Students who fail to meet incomplete contract deadlines as determined by instructor and student will receive a grade of F or N (depending on grade option). For more information and to initiate an incomplete contract, students should go to SPHGrades.
Student feedback on course content and faculty teaching skills are an important means for improving our work. The SPH collects anonymous student course evaluations electronically using a software system called CoursEval. Students who complete their course evaluations will be able to access their final grade as soon as the faculty member submits the grade in SPHGrades before it is recorded on an official transcript. All students will have access to their final grades through MyU two weeks after the last day of the term regardless of whether they completed their course evaluation or not.
Note: This is School of Public Health procedure—not a University-wide policy—and therefore applies to Public Health courses only.
Moodle and Canvas
Course-related materials are on your course site, which is either in Moodle or Canvas during Spring and Summer 2019, with all courses moving to Canvas as of Fall 2019. You are expected to access the course site at least once per week; be sure to check the announcements and discussion forums often for the most up-to-date course information.
To access Moodle course sites:
Log into Moodle using your UMN Internet ID and password
Scroll down the Moodle homepage to the link for your course; click it to access the course site.
To access Canvas course sites:
Log into Canvas using your UMN Internet ID and password.
Review your Canvas Dashboard for the link for your course; click it to access the course site.
If it has been more than 24 hours since you have registered and the semester has started and you have problems accessing Moodle or Canvas course sites, email UMN technology help at firstname.lastname@example.org.
More assistance with Canvas is available via the Student Help Resources page.
Computer and Internet Expectations and Access
SPH courses require use of the Internet for access to the course site and University email. Students are expected to have reliable access to a computer and high-speed Internet.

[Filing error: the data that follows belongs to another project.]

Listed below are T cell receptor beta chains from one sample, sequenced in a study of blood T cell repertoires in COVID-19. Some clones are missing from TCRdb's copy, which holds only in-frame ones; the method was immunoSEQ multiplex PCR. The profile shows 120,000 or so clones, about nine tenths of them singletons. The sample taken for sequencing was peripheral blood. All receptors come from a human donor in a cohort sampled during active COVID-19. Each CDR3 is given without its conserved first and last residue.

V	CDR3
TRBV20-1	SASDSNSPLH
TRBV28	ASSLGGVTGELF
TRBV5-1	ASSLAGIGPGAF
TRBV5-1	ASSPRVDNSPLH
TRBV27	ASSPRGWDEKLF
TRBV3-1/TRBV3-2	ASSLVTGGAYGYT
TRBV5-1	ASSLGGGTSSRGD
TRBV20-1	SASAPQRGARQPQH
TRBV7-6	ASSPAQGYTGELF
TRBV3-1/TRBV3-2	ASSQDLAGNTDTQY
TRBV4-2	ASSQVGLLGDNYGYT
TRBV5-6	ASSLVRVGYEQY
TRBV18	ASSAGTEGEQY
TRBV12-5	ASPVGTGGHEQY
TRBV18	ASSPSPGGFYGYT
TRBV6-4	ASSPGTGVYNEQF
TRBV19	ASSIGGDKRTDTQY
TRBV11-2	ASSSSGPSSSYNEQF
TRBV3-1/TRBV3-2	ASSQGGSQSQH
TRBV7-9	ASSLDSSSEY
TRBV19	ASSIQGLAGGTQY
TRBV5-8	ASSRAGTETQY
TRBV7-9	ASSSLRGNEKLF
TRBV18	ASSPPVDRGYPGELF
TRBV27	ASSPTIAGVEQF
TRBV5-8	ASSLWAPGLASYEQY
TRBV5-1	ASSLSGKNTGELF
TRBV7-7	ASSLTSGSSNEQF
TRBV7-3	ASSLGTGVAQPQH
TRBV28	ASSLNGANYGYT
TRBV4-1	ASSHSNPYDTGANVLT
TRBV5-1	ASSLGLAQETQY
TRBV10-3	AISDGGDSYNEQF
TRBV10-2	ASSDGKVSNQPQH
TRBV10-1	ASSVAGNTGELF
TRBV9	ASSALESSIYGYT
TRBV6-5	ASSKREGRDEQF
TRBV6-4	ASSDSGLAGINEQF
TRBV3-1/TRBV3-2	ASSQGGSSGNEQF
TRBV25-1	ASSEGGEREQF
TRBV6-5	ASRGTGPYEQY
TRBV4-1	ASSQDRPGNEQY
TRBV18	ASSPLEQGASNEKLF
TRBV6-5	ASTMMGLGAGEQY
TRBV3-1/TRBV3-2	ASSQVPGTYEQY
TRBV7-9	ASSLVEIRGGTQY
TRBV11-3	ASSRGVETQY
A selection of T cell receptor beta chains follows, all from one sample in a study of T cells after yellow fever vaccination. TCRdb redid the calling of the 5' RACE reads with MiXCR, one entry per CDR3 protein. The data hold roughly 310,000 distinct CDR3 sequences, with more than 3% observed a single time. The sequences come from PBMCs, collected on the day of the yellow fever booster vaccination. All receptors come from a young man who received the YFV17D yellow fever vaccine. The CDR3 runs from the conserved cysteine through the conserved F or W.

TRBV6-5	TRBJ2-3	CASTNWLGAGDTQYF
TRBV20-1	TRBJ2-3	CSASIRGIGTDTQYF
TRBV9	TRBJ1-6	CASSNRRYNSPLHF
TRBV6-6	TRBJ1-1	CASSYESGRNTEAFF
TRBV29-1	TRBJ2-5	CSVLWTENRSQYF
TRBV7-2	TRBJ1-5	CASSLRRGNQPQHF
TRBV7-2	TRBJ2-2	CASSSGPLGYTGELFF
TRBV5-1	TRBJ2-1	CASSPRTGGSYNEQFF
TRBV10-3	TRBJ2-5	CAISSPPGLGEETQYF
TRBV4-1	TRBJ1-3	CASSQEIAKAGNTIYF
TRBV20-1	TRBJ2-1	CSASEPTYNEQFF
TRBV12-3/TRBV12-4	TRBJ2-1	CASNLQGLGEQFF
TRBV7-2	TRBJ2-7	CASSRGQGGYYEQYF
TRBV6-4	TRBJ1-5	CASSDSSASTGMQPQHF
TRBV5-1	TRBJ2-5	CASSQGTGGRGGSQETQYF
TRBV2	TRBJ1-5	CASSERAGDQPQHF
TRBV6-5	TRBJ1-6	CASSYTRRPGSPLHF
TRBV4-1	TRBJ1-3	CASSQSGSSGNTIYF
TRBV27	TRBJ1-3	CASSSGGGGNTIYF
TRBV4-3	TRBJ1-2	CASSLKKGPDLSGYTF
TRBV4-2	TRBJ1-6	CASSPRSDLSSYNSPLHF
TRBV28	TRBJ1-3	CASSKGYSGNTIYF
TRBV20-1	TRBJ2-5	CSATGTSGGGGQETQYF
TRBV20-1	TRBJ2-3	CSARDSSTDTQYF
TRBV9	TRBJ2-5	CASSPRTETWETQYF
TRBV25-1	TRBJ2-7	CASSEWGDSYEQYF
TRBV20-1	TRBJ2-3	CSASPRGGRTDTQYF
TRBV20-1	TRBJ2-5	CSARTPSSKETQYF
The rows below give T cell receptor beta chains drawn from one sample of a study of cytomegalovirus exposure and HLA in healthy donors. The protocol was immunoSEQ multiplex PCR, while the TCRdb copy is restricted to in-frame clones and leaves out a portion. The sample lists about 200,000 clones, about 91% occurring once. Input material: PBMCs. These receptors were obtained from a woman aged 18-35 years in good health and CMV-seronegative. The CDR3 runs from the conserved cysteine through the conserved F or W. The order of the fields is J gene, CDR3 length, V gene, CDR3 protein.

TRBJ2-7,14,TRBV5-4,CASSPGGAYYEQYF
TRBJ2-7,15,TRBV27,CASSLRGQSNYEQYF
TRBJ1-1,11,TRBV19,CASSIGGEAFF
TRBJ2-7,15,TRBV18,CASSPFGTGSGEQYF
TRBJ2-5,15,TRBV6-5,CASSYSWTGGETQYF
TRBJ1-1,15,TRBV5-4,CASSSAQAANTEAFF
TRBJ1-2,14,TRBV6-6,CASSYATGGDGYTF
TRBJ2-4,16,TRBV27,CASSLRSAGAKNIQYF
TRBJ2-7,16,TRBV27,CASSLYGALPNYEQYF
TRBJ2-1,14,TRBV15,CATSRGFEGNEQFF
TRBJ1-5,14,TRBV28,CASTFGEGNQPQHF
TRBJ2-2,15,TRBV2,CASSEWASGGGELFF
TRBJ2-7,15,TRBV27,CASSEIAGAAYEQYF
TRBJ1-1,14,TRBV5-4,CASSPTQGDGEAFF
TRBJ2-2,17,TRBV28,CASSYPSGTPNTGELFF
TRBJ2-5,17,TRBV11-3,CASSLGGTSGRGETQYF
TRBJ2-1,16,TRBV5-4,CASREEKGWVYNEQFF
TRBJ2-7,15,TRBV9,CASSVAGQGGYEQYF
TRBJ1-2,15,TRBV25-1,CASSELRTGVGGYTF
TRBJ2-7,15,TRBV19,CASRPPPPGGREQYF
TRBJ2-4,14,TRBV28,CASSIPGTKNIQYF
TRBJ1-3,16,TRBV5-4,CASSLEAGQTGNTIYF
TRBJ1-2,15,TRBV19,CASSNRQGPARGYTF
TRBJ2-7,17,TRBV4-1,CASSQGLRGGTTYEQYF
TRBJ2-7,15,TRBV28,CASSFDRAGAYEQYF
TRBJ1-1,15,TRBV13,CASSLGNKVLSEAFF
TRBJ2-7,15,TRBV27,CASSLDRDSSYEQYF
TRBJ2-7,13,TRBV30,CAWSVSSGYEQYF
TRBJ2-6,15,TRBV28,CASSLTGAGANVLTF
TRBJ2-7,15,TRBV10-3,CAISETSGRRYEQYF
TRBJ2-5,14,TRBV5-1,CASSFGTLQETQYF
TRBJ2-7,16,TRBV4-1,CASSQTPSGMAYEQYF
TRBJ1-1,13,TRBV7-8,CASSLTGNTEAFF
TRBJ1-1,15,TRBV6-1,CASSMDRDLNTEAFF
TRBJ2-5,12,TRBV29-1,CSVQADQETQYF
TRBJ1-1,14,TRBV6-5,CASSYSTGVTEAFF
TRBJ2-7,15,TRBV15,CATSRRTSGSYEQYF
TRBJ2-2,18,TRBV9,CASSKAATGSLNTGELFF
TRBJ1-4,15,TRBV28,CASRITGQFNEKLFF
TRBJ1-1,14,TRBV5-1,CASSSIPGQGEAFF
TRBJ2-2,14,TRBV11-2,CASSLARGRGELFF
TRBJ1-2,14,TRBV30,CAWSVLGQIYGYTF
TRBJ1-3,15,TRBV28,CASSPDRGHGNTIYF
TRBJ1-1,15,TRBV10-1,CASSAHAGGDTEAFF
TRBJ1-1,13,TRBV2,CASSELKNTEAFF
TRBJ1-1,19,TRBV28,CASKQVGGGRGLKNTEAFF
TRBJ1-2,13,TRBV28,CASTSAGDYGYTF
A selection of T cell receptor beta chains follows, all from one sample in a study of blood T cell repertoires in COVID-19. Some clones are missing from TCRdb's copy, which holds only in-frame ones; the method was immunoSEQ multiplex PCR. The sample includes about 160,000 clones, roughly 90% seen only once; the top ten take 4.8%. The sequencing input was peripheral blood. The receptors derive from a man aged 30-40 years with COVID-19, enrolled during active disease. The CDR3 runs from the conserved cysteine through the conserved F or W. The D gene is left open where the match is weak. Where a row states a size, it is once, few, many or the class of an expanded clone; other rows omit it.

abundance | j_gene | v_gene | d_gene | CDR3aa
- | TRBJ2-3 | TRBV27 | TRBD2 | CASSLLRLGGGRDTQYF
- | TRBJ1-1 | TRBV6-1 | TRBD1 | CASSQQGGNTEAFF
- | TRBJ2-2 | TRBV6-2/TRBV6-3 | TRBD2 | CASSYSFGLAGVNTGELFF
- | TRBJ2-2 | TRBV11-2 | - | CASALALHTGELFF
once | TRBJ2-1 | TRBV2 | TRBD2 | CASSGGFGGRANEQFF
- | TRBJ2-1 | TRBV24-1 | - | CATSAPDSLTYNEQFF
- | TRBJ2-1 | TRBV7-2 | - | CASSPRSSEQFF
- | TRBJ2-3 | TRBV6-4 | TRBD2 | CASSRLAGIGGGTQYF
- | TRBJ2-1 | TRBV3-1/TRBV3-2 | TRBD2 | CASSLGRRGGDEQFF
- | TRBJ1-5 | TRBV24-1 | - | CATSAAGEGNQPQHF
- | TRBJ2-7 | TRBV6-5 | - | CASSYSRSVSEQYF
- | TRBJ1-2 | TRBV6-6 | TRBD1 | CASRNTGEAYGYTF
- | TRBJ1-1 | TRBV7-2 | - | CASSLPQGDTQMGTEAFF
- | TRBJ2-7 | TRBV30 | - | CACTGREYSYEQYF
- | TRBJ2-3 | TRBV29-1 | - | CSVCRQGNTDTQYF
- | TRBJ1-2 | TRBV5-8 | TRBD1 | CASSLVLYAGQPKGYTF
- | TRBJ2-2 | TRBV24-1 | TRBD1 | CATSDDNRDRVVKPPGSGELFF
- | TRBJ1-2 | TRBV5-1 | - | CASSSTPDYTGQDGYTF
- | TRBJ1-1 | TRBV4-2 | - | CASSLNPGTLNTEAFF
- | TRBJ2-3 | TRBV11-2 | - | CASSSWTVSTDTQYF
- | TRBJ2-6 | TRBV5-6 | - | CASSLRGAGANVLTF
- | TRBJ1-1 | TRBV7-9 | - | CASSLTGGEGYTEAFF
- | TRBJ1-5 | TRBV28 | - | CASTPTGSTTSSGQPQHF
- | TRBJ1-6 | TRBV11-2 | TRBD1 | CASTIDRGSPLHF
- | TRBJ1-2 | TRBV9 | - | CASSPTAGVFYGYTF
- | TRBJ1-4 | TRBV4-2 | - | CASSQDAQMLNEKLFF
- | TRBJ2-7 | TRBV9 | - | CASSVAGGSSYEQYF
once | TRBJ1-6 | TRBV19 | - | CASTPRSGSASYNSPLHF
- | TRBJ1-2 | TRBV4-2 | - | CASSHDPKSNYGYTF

If you don’t have reliable computer and/or Internet access at home, computers with reliable Internet for general use are available at most campus and community libraries.
University of Minnesota Technology Support
The University of Minnesota provides technical support services to students through the Office of Information Technology (OIT). UMN technical support can help with any questions about your University accounts (Email/Google Apps, Moodle or Canvas access, MyU Portal, passwords, etc.); you can also search for answers or chat live with a support staff member. You can also call the Help Desk (612-301-4357 or 1-HELP on campus) or stop by Tech Stop.
Note: UMN Tech, Moodle & Canvas support are not able to access or make any changes to your Moodle or Canvas course sites. If you have issues within the course site, visit SPH Quick Help.
SPH recommends using newer versions of Mozilla Firefox or Google Chrome as your web browser when accessing content via your Canvas or Moodle course site. Both of these web browsers can be downloaded for free:
Note: We do not recommend using Internet Explorer as your web browser.
Housing and Financial Instability
Any student who has difficulty affording groceries or accessing sufficient food to eat every day or who lacks a safe and stable place to live, and believes this may affect their performance in the course, is encouraged to utilize local housing and financial resources, the Nutritious U Food Pantry, the Student Emergency Loan Fund, or emergency funding through the Student Parent HELP Center (for students with a child/children). Furthermore, please notify your instructor or TA if you are comfortable in doing so they can provide any other resources they may be aware of.
Student Writing Support
Student Writing Support (SWS) offers free writing instruction for all University of Minnesota students—graduate and undergraduate—at all stages of the writing process. In face-to-face and online collaborative consultations, SWS consultants from across the disciplines help students develop productive writing habits and revision strategies.
Consulting is available by appointment online and in Nicholson Hall, and on a walk-in basis in Appleby Hall. For more information, visit the SWS website or call 612-625-1893.
In addition, SWS’s web-based resources offer support on a number of topics such as avoiding plagiarism, documenting sources, and planning and completing a writing project.